Restrict investors to new builds – Property Institute

Investors could face further lending restrictions if a new plan being touted by the Property Institute gains traction.

Monday, September 12th 2016, 11:00AM 1 Comment

by Miriam Bell

However, Property Institute chief executive Ashley Church said property investment is a good thing – it’s just that it’s being directed into the wrong places.

In his view, a crucial element in solving Auckland’s housing market issues, including house price inflation, is encouraging investors towards new builds.

“Currently, 42% of properties in Auckland are being sold to investors who are simply selling existing homes to each other and inflating the value along the way.

“Redirecting that money into the construction of new dwellings is a much more positive use of capital and will fast track the speed at which new dwellings are built”.

Church said Auckland house prices will keep going up until there is a significant increase in supply.

The perception that government can fix the supply issue by itself is dangerously wrong, he said.

“The key to addressing supply is a dramatic lift in the extent to which Kiwis are prepared to build or buy new dwellings in preference to existing dwellings.

“To date, the mix has been all in the wrong direction.”

To that end, the Property Institute has released a set of proposals which are intended to suggest a better, and more co-ordinated, way forward.

One of the proposals is that the Reserve Bank remove LVRs on anyone – investor or owner-occupier - buying or building a new dwelling.

In fact, this has already happened in last week’s Reserve Bank confirmation of the latest LVRs, which broadened the exemption for new builds.

However, the Property Institute has also proposed that LVRs for investors buying existing dwellings should increase significantly.

Church said it was necessary to “book-end” the new build LVR exemption with measures designed to make it very difficult for investors to continue buying existing dwellings.

“Increasing the LVRs to 60% or even 70% will send a very powerful message to the market and will ensure that many more homes are built”.

This would provide strong stimulus to the construction industry and also help to change the market behaviour in a way positive for Auckland, he said.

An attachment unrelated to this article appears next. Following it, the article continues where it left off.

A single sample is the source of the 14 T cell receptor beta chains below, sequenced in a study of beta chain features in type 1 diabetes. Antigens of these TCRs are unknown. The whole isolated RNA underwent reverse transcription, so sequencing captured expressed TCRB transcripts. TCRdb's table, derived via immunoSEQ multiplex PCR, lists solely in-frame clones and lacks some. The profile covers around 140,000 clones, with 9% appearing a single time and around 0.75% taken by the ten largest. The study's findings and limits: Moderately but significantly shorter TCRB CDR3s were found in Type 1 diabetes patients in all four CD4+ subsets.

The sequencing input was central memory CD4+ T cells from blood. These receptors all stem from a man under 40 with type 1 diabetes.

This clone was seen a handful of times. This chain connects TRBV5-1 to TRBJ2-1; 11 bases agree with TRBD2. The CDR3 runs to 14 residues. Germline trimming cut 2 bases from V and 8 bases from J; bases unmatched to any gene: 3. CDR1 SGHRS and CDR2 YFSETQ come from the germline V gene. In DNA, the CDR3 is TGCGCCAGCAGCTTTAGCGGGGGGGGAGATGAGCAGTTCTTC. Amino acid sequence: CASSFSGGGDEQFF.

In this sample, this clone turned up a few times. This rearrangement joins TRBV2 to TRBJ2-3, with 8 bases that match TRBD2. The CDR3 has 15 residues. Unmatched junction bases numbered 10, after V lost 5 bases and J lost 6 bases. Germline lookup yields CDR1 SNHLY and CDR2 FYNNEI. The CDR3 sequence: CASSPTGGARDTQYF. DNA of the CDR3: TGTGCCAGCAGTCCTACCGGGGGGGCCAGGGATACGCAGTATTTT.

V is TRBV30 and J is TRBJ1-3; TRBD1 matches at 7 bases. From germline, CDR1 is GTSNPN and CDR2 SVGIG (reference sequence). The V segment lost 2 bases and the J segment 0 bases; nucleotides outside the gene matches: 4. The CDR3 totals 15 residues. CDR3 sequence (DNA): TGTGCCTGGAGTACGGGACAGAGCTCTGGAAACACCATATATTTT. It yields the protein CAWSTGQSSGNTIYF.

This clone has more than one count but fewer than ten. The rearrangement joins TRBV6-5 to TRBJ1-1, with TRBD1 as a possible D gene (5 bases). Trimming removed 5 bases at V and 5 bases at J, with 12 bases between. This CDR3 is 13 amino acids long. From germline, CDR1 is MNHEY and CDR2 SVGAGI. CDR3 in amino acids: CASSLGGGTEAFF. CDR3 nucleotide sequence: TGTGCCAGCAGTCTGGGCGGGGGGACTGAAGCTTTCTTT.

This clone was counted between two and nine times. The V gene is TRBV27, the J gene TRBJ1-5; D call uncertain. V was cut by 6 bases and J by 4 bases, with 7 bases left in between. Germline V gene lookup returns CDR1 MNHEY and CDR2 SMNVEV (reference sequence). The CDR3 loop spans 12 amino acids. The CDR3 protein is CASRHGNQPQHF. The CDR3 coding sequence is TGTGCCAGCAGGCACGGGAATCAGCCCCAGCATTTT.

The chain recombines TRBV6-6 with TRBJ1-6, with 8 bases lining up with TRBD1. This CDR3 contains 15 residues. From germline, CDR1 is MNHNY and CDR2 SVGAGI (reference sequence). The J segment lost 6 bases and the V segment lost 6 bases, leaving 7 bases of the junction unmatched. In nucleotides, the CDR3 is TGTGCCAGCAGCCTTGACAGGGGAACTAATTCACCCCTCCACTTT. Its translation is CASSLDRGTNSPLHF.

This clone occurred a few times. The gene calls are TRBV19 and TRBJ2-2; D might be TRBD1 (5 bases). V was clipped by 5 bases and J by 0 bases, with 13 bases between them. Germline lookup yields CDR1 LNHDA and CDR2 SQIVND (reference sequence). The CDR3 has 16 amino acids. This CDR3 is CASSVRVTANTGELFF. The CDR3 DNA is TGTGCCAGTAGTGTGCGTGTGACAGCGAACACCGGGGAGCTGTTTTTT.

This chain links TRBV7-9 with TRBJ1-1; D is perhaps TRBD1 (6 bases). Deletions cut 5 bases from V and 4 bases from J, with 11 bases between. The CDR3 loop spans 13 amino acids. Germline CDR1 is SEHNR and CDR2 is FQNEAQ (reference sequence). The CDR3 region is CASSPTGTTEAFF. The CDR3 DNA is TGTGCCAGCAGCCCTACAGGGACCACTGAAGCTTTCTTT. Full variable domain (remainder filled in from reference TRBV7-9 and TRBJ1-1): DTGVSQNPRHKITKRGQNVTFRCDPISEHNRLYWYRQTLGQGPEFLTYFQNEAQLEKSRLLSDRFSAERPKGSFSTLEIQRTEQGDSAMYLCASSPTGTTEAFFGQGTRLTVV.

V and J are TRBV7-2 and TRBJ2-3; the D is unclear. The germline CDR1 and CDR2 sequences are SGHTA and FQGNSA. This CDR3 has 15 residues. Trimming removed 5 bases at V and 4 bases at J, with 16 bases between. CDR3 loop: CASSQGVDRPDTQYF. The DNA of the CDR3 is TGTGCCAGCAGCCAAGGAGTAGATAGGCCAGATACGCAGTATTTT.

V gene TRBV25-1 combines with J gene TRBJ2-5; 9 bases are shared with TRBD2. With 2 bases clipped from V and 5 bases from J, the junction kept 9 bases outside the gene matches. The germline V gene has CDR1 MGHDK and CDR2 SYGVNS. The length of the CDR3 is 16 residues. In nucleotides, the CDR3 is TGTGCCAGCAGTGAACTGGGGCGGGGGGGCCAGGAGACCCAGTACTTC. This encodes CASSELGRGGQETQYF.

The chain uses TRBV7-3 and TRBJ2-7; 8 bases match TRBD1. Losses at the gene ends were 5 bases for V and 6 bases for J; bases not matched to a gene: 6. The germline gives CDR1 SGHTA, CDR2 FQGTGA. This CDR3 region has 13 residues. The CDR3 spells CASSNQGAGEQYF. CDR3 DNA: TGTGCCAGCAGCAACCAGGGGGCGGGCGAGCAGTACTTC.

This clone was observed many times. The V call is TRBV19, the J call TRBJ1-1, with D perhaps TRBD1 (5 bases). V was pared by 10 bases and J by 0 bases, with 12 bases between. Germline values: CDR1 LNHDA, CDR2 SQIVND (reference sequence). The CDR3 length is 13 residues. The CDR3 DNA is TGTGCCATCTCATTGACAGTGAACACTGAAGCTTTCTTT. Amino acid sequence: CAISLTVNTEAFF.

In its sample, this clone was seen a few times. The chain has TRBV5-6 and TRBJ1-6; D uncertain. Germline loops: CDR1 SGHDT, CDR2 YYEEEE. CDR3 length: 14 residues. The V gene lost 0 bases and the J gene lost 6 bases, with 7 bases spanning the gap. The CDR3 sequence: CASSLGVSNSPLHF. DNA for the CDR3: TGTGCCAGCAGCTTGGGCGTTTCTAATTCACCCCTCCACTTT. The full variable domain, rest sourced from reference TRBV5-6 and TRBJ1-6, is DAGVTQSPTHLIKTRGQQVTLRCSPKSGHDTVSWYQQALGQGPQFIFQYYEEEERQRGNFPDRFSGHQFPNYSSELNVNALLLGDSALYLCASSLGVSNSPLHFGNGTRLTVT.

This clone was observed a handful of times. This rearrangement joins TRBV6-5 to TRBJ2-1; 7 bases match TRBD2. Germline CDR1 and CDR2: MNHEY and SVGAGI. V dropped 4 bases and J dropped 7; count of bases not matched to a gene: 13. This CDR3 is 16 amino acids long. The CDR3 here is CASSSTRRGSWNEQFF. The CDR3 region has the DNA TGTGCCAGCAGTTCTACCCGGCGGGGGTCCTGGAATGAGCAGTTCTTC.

Another of the Property Institute’s proposals is designed to discourage people from land-banking sections which could be used for new dwellings.

Church said that, in order to prevent land-banking, rates on rates on vacant subdivided / separately titled sections should be significantly increased.

“To do this, land owners would be given 12 months to commence development of the land – after which the Council rates payable on the site would be dramatically increased.

“This would apply to large scale developers, small scale developers and mums and dads sitting on titled sites, and would be a very clear message to get busy, rather than sitting on land which could otherwise be used for homes”.

The Property Institute’s final proposal was that LVRs should be removed entirely for first home buyers.

Church conceded that forcing investors away from existing stock and imposing higher rates on land-bankers was regressive.

But he said such measures were necessary to change buyer behaviour in a way that benefits Auckland.

“Directing investors to new builds would actually mean they could continue in the market. It’s just they would have to spend in areas that are good for the market.

“The Reserve Bank’s measures have been punitive and have created pent-up demand, which is not good for the market. This would have the reverse effect.”

Church added that it was necessary for government, local government and the Reserve Bank to work together in a more co-ordinated manner to address the Auckland housing crisis.


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Comments from our readers

On 12 January 2017 at 12:50 pm bArt said:
I agree with Ashley Church and would like to suggest that a tiered approach to capital gains could be added to stop the flipping of properties. In essence a dwelling should incur a high CGT if sold within a year of being purchased, steadily reducing over 15 years until the CGT rate would be 0%. LVR restrictions on "investors" would then only need to be minimal (but still helpful).

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